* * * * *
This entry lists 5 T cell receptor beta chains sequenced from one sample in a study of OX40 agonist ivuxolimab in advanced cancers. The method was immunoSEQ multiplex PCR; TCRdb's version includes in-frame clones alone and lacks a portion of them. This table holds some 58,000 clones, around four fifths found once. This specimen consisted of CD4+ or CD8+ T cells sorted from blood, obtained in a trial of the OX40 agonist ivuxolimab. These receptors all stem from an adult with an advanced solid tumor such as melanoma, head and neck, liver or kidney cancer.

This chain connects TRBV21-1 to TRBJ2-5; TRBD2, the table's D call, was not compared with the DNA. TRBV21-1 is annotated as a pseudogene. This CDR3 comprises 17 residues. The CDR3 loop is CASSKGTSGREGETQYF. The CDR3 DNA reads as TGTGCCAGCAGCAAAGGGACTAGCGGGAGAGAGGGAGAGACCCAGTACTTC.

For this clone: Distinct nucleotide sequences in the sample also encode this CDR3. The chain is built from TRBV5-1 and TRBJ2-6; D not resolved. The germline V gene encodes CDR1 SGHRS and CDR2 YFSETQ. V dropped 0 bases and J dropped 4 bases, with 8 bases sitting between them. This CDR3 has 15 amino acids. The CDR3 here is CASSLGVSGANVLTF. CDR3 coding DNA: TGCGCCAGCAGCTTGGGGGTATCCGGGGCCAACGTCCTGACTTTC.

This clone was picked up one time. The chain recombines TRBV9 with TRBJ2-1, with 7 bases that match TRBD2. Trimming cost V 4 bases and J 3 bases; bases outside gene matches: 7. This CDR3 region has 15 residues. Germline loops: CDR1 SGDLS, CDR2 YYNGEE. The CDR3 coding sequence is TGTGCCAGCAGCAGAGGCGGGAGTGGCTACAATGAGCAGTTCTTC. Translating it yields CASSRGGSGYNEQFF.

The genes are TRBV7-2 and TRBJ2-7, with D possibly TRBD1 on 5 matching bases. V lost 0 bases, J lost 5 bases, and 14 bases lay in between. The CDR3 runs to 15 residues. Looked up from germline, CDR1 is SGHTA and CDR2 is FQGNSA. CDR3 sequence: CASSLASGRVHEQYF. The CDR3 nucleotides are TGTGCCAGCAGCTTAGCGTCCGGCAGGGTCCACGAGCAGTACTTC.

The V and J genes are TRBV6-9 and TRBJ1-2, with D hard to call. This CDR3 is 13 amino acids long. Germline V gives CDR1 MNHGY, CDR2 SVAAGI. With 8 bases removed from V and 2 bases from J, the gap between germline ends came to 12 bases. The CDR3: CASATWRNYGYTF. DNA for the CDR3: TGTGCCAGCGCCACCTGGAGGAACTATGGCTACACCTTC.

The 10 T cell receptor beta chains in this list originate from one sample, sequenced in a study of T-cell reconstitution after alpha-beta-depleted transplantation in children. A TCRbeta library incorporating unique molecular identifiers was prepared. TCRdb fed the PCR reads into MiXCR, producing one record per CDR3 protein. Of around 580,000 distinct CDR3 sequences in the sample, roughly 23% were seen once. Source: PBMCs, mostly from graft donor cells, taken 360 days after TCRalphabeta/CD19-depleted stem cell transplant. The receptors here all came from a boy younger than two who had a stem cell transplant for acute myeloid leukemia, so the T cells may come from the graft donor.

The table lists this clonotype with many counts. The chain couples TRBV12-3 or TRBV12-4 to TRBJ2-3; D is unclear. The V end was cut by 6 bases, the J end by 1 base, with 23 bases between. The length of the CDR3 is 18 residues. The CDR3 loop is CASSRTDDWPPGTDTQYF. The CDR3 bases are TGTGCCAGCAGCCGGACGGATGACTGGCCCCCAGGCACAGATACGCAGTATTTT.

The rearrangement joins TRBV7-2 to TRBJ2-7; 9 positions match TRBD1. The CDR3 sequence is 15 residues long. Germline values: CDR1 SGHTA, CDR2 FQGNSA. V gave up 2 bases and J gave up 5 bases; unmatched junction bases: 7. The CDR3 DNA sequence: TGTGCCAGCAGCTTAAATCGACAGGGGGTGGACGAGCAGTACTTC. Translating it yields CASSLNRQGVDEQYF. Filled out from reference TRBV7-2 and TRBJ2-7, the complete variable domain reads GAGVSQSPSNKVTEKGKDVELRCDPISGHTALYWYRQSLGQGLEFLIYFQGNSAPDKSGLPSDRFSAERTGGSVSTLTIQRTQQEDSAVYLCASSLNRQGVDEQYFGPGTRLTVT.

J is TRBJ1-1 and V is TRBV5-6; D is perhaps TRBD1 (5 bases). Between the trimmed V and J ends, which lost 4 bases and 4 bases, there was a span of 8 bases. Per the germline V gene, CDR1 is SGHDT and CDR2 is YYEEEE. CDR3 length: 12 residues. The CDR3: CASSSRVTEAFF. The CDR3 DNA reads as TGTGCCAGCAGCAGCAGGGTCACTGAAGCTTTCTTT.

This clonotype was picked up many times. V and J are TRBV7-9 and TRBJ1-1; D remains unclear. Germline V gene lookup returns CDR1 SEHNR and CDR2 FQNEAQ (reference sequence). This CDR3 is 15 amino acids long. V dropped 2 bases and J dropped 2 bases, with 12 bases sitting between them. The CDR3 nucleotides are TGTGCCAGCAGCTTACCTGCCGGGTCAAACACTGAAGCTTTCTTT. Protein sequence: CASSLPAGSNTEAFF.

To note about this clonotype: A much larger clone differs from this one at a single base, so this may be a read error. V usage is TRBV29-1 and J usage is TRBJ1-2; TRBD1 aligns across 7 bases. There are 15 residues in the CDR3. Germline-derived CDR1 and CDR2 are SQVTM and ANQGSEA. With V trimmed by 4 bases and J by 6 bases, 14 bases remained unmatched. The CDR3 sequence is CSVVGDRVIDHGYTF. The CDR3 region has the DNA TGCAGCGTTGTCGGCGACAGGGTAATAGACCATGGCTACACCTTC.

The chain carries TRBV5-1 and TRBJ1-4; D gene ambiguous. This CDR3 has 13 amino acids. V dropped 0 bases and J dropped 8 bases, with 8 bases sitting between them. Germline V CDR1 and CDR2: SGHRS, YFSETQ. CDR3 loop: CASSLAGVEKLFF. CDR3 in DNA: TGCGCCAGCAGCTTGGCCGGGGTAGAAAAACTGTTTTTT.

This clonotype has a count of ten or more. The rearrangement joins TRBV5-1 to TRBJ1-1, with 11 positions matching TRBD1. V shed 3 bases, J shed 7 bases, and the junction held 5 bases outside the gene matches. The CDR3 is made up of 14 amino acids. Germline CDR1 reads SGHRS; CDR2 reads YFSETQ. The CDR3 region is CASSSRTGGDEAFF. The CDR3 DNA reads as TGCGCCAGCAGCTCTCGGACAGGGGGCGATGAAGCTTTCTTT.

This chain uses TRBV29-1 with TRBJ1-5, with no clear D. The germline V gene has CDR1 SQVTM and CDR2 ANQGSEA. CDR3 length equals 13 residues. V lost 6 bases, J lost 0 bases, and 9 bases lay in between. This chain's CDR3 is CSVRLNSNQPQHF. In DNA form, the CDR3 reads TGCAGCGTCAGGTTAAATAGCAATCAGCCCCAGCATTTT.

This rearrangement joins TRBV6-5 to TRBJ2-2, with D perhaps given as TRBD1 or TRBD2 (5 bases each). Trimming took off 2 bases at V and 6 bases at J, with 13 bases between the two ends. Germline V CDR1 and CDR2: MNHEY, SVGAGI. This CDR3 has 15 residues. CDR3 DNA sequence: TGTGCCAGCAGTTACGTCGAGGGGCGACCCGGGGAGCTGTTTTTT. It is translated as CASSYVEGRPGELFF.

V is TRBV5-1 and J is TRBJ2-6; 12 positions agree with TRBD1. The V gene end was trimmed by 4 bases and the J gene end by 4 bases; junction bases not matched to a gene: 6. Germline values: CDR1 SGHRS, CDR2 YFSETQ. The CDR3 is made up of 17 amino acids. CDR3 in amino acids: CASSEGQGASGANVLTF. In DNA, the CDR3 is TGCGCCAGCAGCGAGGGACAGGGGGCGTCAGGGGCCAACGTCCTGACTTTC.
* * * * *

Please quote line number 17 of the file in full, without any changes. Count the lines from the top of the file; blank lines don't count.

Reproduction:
V is TRBV5-1 and J is TRBJ2-6; 12 positions agree with TRBD1. The V gene end was trimmed by 4 bases and the J gene end by 4 bases; junction bases not matched to a gene: 6. Germline values: CDR1 SGHRS, CDR2 YFSETQ. The CDR3 is made up of 17 amino acids. CDR3 in amino acids: CASSEGQGASGANVLTF. In DNA, the CDR3 is TGCGCCAGCAGCGAGGGACAGGGGGCGTCAGGGGCCAACGTCCTGACTTTC.